Southwestern Historical Quarterly
teenth century. Who, for instance, is likely to know that Tahocul-
lake (Vol. I) is the name of a small group of Yuchi Indians whose
aboriginal home was in eastern Tennessee? Or that Carcese (Vol.
III) refers to the Carrizo of northeastern Mexico? Or that Hitchi
(Vol. III) is a variant spelling of Keechi? Or that the United
States could not have made a treaty with the Longwa Indians
(Vol. III), who never existed (this is a misprint of Tonkawa)?
It is also difficult to understand why the editors chose not to
follow the original documents in the spelling of Indian group
names. If the misspelled common English words are retained,
why change the spelling of Indian names to conform with more
recent usage? This double standard is unfortunate because ortho-
graphic variations have special significance in the study of Indian
band and tribal synonymy. Sometimes a variant spelling provides
a clue that eventually leads to the correct ethnic identification
of an obscure Indian group. As these volumes do not indicate
which spelling have been altered, the student of Indian names
must go to the original documents.
University of Texas T. N. CAMPBELL
Frontier Forts of Texas. By Roger N. Conger, James M. Day,
Joe B. Frantz, Kenneth F. Neighbours, W. C. Nunn, Ben
Procter, Harold B. Simpson, and Dorman H. Winfrey. Intro-
duction by Rupert N. Richardson and original paintings by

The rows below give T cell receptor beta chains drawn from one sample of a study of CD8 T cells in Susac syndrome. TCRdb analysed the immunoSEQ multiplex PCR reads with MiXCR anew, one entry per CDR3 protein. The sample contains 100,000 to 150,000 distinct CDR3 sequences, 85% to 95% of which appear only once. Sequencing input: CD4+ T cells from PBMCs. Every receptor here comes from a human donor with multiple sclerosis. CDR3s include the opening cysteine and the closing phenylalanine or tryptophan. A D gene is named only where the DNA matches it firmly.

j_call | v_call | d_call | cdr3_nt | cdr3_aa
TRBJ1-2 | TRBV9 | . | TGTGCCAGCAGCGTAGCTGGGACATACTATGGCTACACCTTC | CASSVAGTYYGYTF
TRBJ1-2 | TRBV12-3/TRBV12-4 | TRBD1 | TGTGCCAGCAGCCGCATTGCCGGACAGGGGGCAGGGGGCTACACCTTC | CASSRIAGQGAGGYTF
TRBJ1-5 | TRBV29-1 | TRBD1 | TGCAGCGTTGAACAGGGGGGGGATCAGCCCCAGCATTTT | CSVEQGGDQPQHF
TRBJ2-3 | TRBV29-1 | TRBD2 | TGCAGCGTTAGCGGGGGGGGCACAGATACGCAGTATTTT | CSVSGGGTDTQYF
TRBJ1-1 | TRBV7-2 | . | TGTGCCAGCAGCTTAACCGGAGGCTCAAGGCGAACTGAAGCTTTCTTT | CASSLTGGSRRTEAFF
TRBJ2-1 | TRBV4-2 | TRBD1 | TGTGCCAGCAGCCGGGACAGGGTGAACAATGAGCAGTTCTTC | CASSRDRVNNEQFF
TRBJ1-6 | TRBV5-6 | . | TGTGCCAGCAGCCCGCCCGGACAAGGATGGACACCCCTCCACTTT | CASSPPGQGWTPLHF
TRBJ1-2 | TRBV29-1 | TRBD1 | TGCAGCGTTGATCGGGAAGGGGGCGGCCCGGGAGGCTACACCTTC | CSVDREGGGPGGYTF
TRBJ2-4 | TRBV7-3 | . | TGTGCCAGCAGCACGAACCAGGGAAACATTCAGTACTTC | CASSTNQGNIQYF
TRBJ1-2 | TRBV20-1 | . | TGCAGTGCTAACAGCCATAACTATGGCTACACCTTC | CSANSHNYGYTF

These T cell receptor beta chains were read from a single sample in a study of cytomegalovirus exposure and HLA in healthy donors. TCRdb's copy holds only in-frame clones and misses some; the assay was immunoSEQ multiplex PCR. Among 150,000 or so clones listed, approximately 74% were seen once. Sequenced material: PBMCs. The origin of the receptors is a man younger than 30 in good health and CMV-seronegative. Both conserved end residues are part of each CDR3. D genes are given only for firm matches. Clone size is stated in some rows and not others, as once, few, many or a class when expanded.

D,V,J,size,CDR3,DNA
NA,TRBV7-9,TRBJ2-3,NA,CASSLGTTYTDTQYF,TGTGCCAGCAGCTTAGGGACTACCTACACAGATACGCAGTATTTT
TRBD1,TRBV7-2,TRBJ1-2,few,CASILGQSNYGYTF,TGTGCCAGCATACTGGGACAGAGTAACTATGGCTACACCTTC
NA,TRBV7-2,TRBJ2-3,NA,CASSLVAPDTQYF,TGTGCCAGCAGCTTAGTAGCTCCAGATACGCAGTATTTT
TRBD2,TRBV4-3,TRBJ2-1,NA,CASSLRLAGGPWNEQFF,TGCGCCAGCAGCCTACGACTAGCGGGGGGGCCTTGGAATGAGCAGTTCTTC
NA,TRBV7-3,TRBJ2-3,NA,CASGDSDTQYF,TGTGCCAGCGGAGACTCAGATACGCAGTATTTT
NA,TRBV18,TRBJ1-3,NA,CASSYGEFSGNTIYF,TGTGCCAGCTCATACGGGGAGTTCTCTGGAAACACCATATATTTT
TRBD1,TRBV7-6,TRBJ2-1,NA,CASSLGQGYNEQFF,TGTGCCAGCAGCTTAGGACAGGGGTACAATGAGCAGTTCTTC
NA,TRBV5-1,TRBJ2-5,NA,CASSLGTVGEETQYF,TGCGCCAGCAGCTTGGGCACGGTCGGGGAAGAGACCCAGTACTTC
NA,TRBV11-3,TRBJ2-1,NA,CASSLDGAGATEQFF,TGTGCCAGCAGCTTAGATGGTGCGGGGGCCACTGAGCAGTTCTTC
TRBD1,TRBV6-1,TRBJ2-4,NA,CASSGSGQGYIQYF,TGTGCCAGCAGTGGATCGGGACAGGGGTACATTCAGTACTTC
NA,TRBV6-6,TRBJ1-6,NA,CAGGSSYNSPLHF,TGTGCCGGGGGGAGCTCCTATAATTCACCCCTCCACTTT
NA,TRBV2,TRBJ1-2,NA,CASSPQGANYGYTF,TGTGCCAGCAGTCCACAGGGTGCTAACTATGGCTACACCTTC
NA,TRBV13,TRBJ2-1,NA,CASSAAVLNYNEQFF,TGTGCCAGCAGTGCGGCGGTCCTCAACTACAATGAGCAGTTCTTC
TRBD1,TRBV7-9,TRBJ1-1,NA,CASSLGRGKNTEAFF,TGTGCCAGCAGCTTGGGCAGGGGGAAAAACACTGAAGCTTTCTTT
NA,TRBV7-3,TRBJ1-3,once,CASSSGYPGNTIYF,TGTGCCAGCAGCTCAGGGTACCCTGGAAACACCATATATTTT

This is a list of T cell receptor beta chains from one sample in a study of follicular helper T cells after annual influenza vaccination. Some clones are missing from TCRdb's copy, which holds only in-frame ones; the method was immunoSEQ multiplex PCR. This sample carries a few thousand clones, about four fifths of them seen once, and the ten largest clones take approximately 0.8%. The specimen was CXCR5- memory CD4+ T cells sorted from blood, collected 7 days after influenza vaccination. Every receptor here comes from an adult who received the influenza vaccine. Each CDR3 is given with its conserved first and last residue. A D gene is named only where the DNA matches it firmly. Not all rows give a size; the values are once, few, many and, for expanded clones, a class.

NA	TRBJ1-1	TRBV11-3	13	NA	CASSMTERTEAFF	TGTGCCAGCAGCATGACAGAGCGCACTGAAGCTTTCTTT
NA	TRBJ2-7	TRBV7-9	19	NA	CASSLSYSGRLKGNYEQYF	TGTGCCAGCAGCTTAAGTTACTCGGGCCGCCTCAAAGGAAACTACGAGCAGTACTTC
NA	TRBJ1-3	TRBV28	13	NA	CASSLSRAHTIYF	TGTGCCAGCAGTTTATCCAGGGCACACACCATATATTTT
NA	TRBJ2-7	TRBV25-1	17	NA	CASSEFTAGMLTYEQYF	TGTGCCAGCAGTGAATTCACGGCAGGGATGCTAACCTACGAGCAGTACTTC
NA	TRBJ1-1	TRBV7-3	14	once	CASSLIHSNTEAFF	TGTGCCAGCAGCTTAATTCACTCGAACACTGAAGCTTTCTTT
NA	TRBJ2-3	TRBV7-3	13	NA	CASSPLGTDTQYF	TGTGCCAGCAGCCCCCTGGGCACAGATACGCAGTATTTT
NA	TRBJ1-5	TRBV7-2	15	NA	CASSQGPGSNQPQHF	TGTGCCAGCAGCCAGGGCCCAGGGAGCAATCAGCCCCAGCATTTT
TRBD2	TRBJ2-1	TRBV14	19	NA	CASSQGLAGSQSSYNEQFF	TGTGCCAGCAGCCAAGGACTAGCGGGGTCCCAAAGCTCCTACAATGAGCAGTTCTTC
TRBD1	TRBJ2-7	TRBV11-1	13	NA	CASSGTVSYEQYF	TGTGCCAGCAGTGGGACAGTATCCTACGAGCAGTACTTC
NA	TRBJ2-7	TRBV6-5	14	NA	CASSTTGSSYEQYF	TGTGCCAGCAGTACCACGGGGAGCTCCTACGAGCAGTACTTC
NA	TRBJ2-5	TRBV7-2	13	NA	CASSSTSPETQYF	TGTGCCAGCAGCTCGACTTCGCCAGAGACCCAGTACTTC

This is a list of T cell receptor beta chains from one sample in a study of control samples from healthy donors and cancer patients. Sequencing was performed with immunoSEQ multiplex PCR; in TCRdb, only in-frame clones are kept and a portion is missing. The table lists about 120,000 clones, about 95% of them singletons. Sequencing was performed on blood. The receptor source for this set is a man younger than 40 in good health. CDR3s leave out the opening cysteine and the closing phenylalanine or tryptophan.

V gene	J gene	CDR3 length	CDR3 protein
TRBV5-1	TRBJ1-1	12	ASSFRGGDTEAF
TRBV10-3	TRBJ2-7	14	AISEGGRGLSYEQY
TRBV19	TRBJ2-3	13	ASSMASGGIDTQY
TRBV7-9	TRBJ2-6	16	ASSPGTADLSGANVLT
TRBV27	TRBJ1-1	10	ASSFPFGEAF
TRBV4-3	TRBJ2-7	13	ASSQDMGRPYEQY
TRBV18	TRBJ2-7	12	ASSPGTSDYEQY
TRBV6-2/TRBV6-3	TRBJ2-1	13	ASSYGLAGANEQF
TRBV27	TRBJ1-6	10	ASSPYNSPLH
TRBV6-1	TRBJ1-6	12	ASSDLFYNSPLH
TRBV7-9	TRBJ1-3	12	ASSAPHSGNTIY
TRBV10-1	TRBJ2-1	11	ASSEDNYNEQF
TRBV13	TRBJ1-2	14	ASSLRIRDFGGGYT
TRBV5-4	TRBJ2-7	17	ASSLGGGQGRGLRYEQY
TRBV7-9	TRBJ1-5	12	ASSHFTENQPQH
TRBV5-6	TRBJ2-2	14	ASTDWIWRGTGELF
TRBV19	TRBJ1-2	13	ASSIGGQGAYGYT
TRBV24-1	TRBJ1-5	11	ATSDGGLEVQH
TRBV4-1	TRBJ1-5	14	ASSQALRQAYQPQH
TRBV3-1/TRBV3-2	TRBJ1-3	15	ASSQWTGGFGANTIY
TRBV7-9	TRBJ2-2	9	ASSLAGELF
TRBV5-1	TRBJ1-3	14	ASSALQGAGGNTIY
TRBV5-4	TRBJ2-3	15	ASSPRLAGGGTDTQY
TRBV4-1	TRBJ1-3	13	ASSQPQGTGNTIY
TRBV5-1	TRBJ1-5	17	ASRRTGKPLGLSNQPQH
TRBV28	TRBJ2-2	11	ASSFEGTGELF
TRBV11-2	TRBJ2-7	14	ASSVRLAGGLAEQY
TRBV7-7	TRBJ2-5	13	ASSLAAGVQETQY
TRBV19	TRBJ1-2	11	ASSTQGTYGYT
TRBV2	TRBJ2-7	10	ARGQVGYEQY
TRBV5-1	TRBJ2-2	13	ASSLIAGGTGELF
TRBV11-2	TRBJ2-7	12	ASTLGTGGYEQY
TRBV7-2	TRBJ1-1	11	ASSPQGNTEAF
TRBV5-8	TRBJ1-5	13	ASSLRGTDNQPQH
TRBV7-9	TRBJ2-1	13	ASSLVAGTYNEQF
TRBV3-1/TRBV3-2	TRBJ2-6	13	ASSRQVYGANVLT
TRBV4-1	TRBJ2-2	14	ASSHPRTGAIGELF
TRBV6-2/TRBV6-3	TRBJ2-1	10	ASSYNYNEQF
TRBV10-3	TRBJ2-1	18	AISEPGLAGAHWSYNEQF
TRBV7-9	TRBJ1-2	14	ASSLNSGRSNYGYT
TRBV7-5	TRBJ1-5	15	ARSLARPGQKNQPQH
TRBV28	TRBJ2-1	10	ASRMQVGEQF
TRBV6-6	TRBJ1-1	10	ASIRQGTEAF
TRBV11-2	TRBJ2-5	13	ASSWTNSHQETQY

Melvin C. Warren. Waco (Texian Press), 1966. Pp. 19o.
A significant contribution to regional history has been made
by the Texian Press with the publication of this interesting
book. Eight Texas authors have written on eight frontier forts
selected as the most important in Texas by a vote of twenty-
The contents are, in order of appearance: Fort Belknap, by
Kenneth F. Neighbours of Midwestern University; Fort Bliss,
by Joe B. Frantz of the University of Texas; Fort Brown, by
Ben Procter of Texas Christian University; Fort Clark, by
Dorman H. Winfrey of the Texas State Library; Fort Concho,
by Roger N. Conger of Waco; Fort Davis, by James M. Day
Texas State Historical Association. The Southwestern Historical Quarterly, Volume 70, July 1966 - April, 1967. Austin, Texas. The Portal to Texas History. http://texashistory.unt.edu/ark:/67531/metapth101199/. Accessed March 2, 2015.